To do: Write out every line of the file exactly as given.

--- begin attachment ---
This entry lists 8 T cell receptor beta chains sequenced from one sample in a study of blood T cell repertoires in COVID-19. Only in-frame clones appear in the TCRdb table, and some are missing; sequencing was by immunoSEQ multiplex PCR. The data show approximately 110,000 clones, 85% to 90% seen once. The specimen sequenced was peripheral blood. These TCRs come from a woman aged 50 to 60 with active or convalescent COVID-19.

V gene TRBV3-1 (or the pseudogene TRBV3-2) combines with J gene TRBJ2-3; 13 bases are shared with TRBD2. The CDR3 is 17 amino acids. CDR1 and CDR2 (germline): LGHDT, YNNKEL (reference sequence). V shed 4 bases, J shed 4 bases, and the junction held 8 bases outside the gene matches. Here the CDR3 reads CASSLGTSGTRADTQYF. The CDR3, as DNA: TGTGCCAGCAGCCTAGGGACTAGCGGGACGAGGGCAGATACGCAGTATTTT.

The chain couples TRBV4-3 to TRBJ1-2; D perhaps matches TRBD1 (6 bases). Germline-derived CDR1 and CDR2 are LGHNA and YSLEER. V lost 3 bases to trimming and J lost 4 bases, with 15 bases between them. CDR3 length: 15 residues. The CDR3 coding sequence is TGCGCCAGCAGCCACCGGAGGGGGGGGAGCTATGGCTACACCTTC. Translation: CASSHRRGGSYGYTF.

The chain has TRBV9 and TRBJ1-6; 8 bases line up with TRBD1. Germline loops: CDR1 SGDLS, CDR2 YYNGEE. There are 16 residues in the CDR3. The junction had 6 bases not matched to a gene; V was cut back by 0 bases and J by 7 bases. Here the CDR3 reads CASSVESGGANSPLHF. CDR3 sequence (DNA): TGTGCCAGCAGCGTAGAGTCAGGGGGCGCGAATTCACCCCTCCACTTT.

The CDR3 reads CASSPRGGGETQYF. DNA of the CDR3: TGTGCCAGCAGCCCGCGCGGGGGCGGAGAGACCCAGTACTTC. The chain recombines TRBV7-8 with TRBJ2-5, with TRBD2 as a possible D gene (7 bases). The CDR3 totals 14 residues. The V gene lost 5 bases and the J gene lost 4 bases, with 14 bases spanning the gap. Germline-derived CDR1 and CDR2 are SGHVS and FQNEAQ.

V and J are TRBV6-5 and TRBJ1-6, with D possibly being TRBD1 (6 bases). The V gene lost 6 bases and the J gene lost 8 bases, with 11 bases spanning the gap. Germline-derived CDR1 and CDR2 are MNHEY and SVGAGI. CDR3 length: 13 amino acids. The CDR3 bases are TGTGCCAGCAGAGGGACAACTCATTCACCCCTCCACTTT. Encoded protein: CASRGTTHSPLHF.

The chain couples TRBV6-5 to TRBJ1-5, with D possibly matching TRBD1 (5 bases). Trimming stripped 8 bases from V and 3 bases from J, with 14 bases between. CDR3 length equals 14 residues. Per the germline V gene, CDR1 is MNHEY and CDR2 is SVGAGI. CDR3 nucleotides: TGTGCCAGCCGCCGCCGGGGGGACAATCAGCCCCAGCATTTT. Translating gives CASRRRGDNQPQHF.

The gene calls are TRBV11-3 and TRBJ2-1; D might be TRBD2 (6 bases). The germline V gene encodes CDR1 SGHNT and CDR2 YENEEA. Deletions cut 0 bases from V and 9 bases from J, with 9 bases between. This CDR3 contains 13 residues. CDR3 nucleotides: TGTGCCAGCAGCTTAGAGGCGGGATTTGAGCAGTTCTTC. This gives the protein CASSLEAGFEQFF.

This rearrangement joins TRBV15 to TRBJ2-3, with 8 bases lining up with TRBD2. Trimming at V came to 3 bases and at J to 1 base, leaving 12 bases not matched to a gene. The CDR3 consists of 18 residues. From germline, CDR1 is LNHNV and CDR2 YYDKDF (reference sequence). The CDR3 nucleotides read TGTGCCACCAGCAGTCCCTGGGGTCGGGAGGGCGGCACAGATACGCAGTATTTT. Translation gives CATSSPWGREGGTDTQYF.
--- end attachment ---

This entry lists 8 T cell receptor beta chains sequenced from one sample in a study of blood T cell repertoires in COVID-19. Only in-frame clones appear in the TCRdb table, and some are missing; sequencing was by immunoSEQ multiplex PCR. The data show approximately 110,000 clones, 85% to 90% seen once. The specimen sequenced was peripheral blood. These TCRs come from a woman aged 50 to 60 with active or convalescent COVID-19.

V gene TRBV3-1 (or the pseudogene TRBV3-2) combines with J gene TRBJ2-3; 13 bases are shared with TRBD2. The CDR3 is 17 amino acids. CDR1 and CDR2 (germline): LGHDT, YNNKEL (reference sequence). V shed 4 bases, J shed 4 bases, and the junction held 8 bases outside the gene matches. Here the CDR3 reads CASSLGTSGTRADTQYF. The CDR3, as DNA: TGTGCCAGCAGCCTAGGGACTAGCGGGACGAGGGCAGATACGCAGTATTTT.

The chain couples TRBV4-3 to TRBJ1-2; D perhaps matches TRBD1 (6 bases). Germline-derived CDR1 and CDR2 are LGHNA and YSLEER. V lost 3 bases to trimming and J lost 4 bases, with 15 bases between them. CDR3 length: 15 residues. The CDR3 coding sequence is TGCGCCAGCAGCCACCGGAGGGGGGGGAGCTATGGCTACACCTTC. Translation: CASSHRRGGSYGYTF.

The chain has TRBV9 and TRBJ1-6; 8 bases line up with TRBD1. Germline loops: CDR1 SGDLS, CDR2 YYNGEE. There are 16 residues in the CDR3. The junction had 6 bases not matched to a gene; V was cut back by 0 bases and J by 7 bases. Here the CDR3 reads CASSVESGGANSPLHF. CDR3 sequence (DNA): TGTGCCAGCAGCGTAGAGTCAGGGGGCGCGAATTCACCCCTCCACTTT.

The CDR3 reads CASSPRGGGETQYF. DNA of the CDR3: TGTGCCAGCAGCCCGCGCGGGGGCGGAGAGACCCAGTACTTC. The chain recombines TRBV7-8 with TRBJ2-5, with TRBD2 as a possible D gene (7 bases). The CDR3 totals 14 residues. The V gene lost 5 bases and the J gene lost 4 bases, with 14 bases spanning the gap. Germline-derived CDR1 and CDR2 are SGHVS and FQNEAQ.

V and J are TRBV6-5 and TRBJ1-6, with D possibly being TRBD1 (6 bases). The V gene lost 6 bases and the J gene lost 8 bases, with 11 bases spanning the gap. Germline-derived CDR1 and CDR2 are MNHEY and SVGAGI. CDR3 length: 13 amino acids. The CDR3 bases are TGTGCCAGCAGAGGGACAACTCATTCACCCCTCCACTTT. Encoded protein: CASRGTTHSPLHF.

The chain couples TRBV6-5 to TRBJ1-5, with D possibly matching TRBD1 (5 bases). Trimming stripped 8 bases from V and 3 bases from J, with 14 bases between. CDR3 length equals 14 residues. Per the germline V gene, CDR1 is MNHEY and CDR2 is SVGAGI. CDR3 nucleotides: TGTGCCAGCCGCCGCCGGGGGGACAATCAGCCCCAGCATTTT. Translating gives CASRRRGDNQPQHF.

The gene calls are TRBV11-3 and TRBJ2-1; D might be TRBD2 (6 bases). The germline V gene encodes CDR1 SGHNT and CDR2 YENEEA. Deletions cut 0 bases from V and 9 bases from J, with 9 bases between. This CDR3 contains 13 residues. CDR3 nucleotides: TGTGCCAGCAGCTTAGAGGCGGGATTTGAGCAGTTCTTC. This gives the protein CASSLEAGFEQFF.

This rearrangement joins TRBV15 to TRBJ2-3, with 8 bases lining up with TRBD2. Trimming at V came to 3 bases and at J to 1 base, leaving 12 bases not matched to a gene. The CDR3 consists of 18 residues. From germline, CDR1 is LNHNV and CDR2 YYDKDF (reference sequence). The CDR3 nucleotides read TGTGCCACCAGCAGTCCCTGGGGTCGGGAGGGCGGCACAGATACGCAGTATTTT. Translation gives CATSSPWGREGGTDTQYF.